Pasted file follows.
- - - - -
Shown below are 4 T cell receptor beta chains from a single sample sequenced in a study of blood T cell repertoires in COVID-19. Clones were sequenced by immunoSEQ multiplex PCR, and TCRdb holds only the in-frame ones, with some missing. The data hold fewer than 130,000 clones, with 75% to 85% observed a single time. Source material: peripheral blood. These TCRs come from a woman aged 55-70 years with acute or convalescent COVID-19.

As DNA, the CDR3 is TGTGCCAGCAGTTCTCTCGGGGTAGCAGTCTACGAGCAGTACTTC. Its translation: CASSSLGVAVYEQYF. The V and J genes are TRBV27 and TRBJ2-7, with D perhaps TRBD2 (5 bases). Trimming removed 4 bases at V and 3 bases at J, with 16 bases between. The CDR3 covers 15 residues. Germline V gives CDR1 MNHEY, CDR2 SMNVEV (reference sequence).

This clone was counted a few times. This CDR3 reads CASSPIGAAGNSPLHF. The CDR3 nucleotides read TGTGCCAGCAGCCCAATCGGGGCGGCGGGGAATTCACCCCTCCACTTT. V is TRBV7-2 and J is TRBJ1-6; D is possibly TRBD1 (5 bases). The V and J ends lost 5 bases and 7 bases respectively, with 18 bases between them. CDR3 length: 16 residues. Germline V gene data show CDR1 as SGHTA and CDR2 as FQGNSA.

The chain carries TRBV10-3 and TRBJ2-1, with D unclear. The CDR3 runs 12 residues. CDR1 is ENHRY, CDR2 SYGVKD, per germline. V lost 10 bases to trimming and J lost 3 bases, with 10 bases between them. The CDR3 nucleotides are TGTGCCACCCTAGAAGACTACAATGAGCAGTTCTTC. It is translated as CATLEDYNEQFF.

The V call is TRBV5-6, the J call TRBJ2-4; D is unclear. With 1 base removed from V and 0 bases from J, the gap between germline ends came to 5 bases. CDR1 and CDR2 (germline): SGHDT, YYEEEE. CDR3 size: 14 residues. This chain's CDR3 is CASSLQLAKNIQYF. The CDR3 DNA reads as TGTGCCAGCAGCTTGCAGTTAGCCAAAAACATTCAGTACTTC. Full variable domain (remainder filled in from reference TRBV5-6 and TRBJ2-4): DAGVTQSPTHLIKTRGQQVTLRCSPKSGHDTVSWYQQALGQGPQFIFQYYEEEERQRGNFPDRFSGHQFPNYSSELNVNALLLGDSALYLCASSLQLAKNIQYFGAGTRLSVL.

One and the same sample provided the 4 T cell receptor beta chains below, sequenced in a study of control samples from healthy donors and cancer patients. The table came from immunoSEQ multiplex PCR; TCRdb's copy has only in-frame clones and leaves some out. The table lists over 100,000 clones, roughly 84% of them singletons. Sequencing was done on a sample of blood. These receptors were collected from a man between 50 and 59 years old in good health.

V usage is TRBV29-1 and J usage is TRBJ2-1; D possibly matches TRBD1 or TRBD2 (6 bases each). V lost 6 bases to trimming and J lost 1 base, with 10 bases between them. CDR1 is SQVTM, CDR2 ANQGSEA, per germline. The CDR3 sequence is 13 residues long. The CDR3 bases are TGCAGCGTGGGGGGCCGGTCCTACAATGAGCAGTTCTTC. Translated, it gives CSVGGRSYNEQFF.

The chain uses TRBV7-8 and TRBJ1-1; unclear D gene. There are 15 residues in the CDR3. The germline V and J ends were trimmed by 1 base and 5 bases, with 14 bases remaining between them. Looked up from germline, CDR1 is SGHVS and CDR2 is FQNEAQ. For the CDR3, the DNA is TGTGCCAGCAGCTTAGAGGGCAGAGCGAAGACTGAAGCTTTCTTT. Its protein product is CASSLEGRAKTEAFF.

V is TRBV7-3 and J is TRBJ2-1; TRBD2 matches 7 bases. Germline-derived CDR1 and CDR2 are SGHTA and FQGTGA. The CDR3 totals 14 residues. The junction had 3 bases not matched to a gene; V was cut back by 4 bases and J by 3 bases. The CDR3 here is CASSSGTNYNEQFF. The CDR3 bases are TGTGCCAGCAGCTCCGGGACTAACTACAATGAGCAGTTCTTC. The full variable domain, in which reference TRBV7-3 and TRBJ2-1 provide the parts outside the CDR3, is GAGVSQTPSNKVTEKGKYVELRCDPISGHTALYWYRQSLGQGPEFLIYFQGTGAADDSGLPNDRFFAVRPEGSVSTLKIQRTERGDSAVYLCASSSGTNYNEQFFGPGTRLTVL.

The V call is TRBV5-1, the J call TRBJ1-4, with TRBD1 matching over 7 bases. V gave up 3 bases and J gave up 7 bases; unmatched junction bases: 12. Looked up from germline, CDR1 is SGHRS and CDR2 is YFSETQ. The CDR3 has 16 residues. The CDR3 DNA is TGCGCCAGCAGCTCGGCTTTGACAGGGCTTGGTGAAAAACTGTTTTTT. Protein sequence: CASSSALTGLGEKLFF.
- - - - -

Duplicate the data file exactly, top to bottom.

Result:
Shown below are 4 T cell receptor beta chains from a single sample sequenced in a study of blood T cell repertoires in COVID-19. Clones were sequenced by immunoSEQ multiplex PCR, and TCRdb holds only the in-frame ones, with some missing. The data hold fewer than 130,000 clones, with 75% to 85% observed a single time. Source material: peripheral blood. These TCRs come from a woman aged 55-70 years with acute or convalescent COVID-19.

As DNA, the CDR3 is TGTGCCAGCAGTTCTCTCGGGGTAGCAGTCTACGAGCAGTACTTC. Its translation: CASSSLGVAVYEQYF. The V and J genes are TRBV27 and TRBJ2-7, with D perhaps TRBD2 (5 bases). Trimming removed 4 bases at V and 3 bases at J, with 16 bases between. The CDR3 covers 15 residues. Germline V gives CDR1 MNHEY, CDR2 SMNVEV (reference sequence).

This clone was counted a few times. This CDR3 reads CASSPIGAAGNSPLHF. The CDR3 nucleotides read TGTGCCAGCAGCCCAATCGGGGCGGCGGGGAATTCACCCCTCCACTTT. V is TRBV7-2 and J is TRBJ1-6; D is possibly TRBD1 (5 bases). The V and J ends lost 5 bases and 7 bases respectively, with 18 bases between them. CDR3 length: 16 residues. Germline V gene data show CDR1 as SGHTA and CDR2 as FQGNSA.

The chain carries TRBV10-3 and TRBJ2-1, with D unclear. The CDR3 runs 12 residues. CDR1 is ENHRY, CDR2 SYGVKD, per germline. V lost 10 bases to trimming and J lost 3 bases, with 10 bases between them. The CDR3 nucleotides are TGTGCCACCCTAGAAGACTACAATGAGCAGTTCTTC. It is translated as CATLEDYNEQFF.

The V call is TRBV5-6, the J call TRBJ2-4; D is unclear. With 1 base removed from V and 0 bases from J, the gap between germline ends came to 5 bases. CDR1 and CDR2 (germline): SGHDT, YYEEEE. CDR3 size: 14 residues. This chain's CDR3 is CASSLQLAKNIQYF. The CDR3 DNA reads as TGTGCCAGCAGCTTGCAGTTAGCCAAAAACATTCAGTACTTC. Full variable domain (remainder filled in from reference TRBV5-6 and TRBJ2-4): DAGVTQSPTHLIKTRGQQVTLRCSPKSGHDTVSWYQQALGQGPQFIFQYYEEEERQRGNFPDRFSGHQFPNYSSELNVNALLLGDSALYLCASSLQLAKNIQYFGAGTRLSVL.

One and the same sample provided the 4 T cell receptor beta chains below, sequenced in a study of control samples from healthy donors and cancer patients. The table came from immunoSEQ multiplex PCR; TCRdb's copy has only in-frame clones and leaves some out. The table lists over 100,000 clones, roughly 84% of them singletons. Sequencing was done on a sample of blood. These receptors were collected from a man between 50 and 59 years old in good health.

V usage is TRBV29-1 and J usage is TRBJ2-1; D possibly matches TRBD1 or TRBD2 (6 bases each). V lost 6 bases to trimming and J lost 1 base, with 10 bases between them. CDR1 is SQVTM, CDR2 ANQGSEA, per germline. The CDR3 sequence is 13 residues long. The CDR3 bases are TGCAGCGTGGGGGGCCGGTCCTACAATGAGCAGTTCTTC. Translated, it gives CSVGGRSYNEQFF.

The chain uses TRBV7-8 and TRBJ1-1; unclear D gene. There are 15 residues in the CDR3. The germline V and J ends were trimmed by 1 base and 5 bases, with 14 bases remaining between them. Looked up from germline, CDR1 is SGHVS and CDR2 is FQNEAQ. For the CDR3, the DNA is TGTGCCAGCAGCTTAGAGGGCAGAGCGAAGACTGAAGCTTTCTTT. Its protein product is CASSLEGRAKTEAFF.

V is TRBV7-3 and J is TRBJ2-1; TRBD2 matches 7 bases. Germline-derived CDR1 and CDR2 are SGHTA and FQGTGA. The CDR3 totals 14 residues. The junction had 3 bases not matched to a gene; V was cut back by 4 bases and J by 3 bases. The CDR3 here is CASSSGTNYNEQFF. The CDR3 bases are TGTGCCAGCAGCTCCGGGACTAACTACAATGAGCAGTTCTTC. The full variable domain, in which reference TRBV7-3 and TRBJ2-1 provide the parts outside the CDR3, is GAGVSQTPSNKVTEKGKYVELRCDPISGHTALYWYRQSLGQGPEFLIYFQGTGAADDSGLPNDRFFAVRPEGSVSTLKIQRTERGDSAVYLCASSSGTNYNEQFFGPGTRLTVL.

The V call is TRBV5-1, the J call TRBJ1-4, with TRBD1 matching over 7 bases. V gave up 3 bases and J gave up 7 bases; unmatched junction bases: 12. Looked up from germline, CDR1 is SGHRS and CDR2 is YFSETQ. The CDR3 has 16 residues. The CDR3 DNA is TGCGCCAGCAGCTCGGCTTTGACAGGGCTTGGTGAAAAACTGTTTTTT. Protein sequence: CASSSALTGLGEKLFF.